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Presidential Handover Lunch

25th June 2024
Venue: Kent and Canterbury Club
The Presidential Handover lunch is being held at the Kent and Canterbury Club on Tuesday, 25th June. Retiring President Rosemary Doyle will handover to incoming President Maxine Blades. The bar
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Final of the Innovation Competition,

26th June 2024
Venue: Old Sessions House, Canterbury Christ Church University
The Rotary Club of Canterbury welcomes you to the final of our 2024 Innovation Competition being held at Canterbury Christ Church University. Eleven young people have reached the final and will be
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Lunch talk: Leslie Stephenson – Tales from the sea

We had a fascinating meeting full of anecdotes served up by one of our members, Leslie Stephenson, when he told us about some of his experiences while working with ships.

Head and shoulders picture of Leslie

Leslie is a Naval Architect and Chartered Engineer who has spent all of his working life in the shipping industry. He was kind enough to step in at the last minute to give his talk to us when another presenter was unable to do so.

Leslie, who is originally from Tyneside, opened with a firm request: “Promise me you will not do three things when you next go on a ship.” He then described three crazy scenarios to the disbelieving audience and then revealed that, in fact, passengers had done all three things on the company’s ships.

“My career has taken many twists and turns,” continued Leslie, adding “for the last 18 years of my fulltime work I was involved in the management of passenger and freight ferries”. The fleet, we learnt, carried over 10 million passengers per year, looked after by a force of around 9,000 members of staff at sea and ashore.

“Most passengers are no problem,” said Leslie “…but…some are just very silly… and some are plain criminal!”

On the topic of toilet paper, for example, Leslie stated: “Before a ship left port there would be three toilet rolls placed in each cubicle…but these would often run out by the time the ship left the harbour! This is why automated dispensers were introduced!” Basin plugs and other random items also got stolen. For instance, Leslie recalled receiving a new batch of ashtrays one day, decorated with the ship’s name. “They won’t last 24 hours,” he’d remarked wryly. He was quite wrong … one managed to last as long as 36 hours!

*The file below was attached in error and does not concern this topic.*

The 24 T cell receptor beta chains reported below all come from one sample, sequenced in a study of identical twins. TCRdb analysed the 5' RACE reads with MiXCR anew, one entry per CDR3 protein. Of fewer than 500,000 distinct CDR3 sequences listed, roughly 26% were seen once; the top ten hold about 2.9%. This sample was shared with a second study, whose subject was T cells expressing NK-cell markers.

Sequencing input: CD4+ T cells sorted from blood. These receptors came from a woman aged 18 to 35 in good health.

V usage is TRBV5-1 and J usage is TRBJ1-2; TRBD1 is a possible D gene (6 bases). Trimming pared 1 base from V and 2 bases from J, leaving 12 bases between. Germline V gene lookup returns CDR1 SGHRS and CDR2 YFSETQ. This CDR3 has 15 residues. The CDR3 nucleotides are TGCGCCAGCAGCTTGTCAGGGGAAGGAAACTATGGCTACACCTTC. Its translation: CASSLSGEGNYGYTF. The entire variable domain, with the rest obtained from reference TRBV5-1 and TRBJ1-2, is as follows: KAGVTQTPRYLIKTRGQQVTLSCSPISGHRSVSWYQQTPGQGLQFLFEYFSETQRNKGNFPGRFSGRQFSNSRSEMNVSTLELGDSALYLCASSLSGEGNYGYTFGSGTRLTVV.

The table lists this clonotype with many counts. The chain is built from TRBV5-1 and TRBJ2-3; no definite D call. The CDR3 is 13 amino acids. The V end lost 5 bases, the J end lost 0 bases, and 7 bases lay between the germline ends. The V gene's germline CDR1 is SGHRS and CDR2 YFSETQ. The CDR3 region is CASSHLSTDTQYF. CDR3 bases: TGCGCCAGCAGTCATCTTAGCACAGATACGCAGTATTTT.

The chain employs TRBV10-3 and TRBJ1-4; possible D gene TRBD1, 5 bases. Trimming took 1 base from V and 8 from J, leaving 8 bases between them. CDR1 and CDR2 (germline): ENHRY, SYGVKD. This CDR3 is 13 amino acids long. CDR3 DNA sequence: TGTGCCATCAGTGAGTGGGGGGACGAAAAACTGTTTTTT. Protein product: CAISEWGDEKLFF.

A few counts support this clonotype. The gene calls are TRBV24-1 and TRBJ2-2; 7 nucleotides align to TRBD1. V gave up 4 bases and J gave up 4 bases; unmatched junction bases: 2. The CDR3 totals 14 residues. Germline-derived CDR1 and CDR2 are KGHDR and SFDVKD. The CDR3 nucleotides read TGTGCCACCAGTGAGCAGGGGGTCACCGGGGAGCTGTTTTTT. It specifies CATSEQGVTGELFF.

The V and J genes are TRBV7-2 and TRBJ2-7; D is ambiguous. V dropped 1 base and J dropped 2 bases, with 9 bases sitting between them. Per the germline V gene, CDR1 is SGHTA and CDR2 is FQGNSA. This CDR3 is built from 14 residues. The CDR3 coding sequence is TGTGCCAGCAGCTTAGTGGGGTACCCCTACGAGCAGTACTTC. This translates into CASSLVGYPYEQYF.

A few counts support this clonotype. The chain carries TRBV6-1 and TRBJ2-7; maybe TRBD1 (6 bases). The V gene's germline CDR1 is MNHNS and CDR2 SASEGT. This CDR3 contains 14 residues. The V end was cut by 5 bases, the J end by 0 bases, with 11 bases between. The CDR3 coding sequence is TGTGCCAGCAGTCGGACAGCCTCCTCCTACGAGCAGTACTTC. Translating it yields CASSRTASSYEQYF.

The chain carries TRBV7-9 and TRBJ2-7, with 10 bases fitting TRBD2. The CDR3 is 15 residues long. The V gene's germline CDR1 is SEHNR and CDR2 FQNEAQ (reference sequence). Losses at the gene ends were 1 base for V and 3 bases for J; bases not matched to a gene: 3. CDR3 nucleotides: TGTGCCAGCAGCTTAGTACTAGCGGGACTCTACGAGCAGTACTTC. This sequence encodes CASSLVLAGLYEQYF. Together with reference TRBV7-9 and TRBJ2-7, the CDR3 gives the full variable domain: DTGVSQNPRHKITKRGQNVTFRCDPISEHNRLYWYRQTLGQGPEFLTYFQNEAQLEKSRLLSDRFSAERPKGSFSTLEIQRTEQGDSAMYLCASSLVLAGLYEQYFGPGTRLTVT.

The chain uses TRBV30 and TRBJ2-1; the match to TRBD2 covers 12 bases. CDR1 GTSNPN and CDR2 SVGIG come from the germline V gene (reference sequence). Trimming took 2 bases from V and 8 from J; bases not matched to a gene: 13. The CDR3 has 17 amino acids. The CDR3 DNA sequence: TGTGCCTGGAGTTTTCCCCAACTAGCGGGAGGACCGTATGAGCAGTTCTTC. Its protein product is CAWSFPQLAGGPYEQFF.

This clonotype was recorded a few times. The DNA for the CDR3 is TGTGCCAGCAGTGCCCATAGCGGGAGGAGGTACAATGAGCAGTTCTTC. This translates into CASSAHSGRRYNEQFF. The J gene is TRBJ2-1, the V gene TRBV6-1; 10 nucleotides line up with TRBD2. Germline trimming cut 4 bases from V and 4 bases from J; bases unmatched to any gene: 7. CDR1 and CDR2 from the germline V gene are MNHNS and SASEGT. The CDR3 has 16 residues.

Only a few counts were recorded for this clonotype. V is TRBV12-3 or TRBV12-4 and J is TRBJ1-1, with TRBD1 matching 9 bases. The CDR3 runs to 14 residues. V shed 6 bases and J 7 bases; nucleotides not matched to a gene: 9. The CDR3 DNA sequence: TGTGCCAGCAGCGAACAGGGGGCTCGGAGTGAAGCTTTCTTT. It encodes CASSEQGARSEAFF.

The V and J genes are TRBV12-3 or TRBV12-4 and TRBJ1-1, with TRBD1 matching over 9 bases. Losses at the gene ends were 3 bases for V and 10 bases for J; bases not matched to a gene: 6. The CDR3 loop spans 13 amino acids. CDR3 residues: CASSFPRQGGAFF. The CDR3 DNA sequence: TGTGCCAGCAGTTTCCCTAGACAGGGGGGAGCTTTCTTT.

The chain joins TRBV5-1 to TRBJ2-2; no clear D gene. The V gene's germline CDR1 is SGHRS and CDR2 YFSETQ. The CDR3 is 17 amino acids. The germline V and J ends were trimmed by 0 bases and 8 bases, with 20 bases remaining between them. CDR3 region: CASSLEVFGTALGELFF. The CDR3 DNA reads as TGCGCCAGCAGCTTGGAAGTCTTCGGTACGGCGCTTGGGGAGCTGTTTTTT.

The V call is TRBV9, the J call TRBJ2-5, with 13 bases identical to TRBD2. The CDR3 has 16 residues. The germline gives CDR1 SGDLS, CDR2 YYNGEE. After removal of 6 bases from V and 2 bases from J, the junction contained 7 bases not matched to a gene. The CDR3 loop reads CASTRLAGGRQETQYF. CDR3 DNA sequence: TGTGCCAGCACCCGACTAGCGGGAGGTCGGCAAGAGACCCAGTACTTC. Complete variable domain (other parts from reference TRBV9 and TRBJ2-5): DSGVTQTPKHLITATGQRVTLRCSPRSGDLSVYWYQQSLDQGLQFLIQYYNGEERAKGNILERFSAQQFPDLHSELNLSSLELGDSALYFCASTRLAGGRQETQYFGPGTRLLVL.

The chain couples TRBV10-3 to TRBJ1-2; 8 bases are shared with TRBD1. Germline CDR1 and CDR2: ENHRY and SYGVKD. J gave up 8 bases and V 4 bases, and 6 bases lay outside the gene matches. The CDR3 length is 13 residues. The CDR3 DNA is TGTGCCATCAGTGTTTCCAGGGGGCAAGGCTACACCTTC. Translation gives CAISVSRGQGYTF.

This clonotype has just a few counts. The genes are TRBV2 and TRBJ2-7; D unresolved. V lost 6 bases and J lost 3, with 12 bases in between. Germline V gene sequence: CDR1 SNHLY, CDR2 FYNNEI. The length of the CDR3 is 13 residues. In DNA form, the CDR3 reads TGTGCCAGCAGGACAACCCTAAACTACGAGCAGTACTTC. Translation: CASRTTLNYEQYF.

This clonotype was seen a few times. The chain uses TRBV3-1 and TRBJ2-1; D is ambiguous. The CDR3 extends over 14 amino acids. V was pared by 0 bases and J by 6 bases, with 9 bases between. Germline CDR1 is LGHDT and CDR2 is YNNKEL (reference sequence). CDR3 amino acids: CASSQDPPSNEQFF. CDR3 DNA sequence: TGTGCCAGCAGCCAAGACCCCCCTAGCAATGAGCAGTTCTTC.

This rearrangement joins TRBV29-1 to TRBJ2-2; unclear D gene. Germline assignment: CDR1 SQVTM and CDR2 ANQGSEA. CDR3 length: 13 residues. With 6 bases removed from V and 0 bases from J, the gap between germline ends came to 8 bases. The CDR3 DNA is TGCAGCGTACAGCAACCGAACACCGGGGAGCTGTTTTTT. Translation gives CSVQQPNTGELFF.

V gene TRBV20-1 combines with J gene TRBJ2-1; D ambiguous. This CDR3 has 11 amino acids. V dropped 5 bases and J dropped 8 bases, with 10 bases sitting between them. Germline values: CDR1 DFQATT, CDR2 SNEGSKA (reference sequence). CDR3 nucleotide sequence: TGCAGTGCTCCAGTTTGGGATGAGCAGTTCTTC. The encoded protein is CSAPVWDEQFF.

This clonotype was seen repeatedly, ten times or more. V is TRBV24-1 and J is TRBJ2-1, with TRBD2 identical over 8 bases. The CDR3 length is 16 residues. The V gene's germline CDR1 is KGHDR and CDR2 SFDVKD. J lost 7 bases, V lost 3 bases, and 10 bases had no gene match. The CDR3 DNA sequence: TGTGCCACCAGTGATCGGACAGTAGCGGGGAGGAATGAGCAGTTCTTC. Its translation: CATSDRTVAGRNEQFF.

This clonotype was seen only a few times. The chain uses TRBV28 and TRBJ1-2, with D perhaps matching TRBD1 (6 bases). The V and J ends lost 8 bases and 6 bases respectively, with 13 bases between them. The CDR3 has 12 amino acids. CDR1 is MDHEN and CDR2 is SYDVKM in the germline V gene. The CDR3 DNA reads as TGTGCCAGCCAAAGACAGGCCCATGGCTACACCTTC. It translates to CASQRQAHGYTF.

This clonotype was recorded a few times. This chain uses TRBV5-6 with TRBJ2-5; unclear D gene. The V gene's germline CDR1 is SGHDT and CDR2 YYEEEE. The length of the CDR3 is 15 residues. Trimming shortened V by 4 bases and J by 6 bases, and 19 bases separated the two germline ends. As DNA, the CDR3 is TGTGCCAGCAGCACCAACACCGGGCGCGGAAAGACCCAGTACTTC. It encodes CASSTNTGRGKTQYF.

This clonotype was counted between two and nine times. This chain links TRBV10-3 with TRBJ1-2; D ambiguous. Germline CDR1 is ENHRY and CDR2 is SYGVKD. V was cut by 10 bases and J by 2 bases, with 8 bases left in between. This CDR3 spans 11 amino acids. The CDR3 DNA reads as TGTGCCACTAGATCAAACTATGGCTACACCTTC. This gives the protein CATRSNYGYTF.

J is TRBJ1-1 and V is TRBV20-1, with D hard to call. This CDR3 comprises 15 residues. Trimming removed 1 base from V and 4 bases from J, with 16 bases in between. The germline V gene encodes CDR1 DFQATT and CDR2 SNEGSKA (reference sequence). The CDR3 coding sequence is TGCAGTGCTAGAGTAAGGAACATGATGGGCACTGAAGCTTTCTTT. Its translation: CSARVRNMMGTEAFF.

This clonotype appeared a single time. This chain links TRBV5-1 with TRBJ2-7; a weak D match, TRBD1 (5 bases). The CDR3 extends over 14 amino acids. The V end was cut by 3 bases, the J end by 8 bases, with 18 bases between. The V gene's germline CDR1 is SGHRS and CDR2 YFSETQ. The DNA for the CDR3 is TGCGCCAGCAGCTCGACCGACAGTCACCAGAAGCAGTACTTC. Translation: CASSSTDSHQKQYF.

Sometimes constant thefts meant staff needed to take some unconventional measures. To stop kettles disappearing, for instance, Leslie recalls a notice beside each kettle that read “Danger: not suitable for shore use”. He smiled: “we never lost a kettle after that”.

Leslie also recalled a time when the Continental Port Manager was called by the police to assist a man who could only give the name of a ship company: the chap was naked except for a blanket and couldn’t recall anything about his situation. A couple of days later Leslie learnt that the man, somewhat inebriated on a stag weekend, had agreed for a bet to run around the block naked – but he’d got lost until, eventually, the police picked him up!

On one rather shocking occasion a lorry driver lit a cigarette in his cab after smelling gas. Inevitably the gas burst into a ball of flames – engulfing the driver. Luckily for him, the car behind was carrying soldiers; their prompt action saved his life.

Fire is viewed as a key danger on ships – so it was alarming for the crew to see a group of passengers about to set up a small fire on the vehicle deck. Turned out it was for a religious ceremony – the passengers were oblivious to the great risk. 

Leslie recalls two worrying incidents of fire in public toilets and one in a linen locker on two separate ships. Similarities between the incidents led him to suspect arson by a crew member who worked on both vessels. Going through the crew list came up with no common denominator. Several weeks later, however, a note under the Captain’s door named a suspect: it became apparent that a crew swap had taken place without shore management’s knowledge. The suspect was duly tried, convicted and sent to jail. A few weeks later the jail he’d been sent to had had a fire!

There was another fire-related incident that took place during Leslie’s career: two women got into car that was subsequently seen with flames coming from the back. Crew members frantically waved to try and warn them. The women didn’t stop at first. When they eventually did, and were asked why they didn’t stop straightaway, they responded: “We thought everyone was waving goodbye”!

At times Leslie was able to help Special Branch and customs officers. On one occasion, for instance, he was alerted to five high-value cars being moved to the continent via ship. Berthing was therefore delayed and all five drivers caught. “Four Brits and one Belgian”, said Leslie, who added that the Brits had to be sent back to the UK as ordinary passengers – ”there are no jails on a ferry!”

Another anecdote Leslie shared was about a member of staff who had used his “2 weeks on then 3 weeks off” schedule to alternate between his wife and mistress! Leslie drily remarked: “his wife must have thought we were a lousy company”.

Drawing his enjoyable talk to a close Leslie remarked how the anecdotes he’d shared were “just a snapshot of some of the things that went on”. He was given a warm round of applause and then became the catalyst for discussions between Rotarians, some of whom had worked indirectly with him during his shipping career.

Picture: Leslie Stephenson. Picture credit: Leslie Stephenson/Rotary Club of Canterbury.


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CT1 3NZ,
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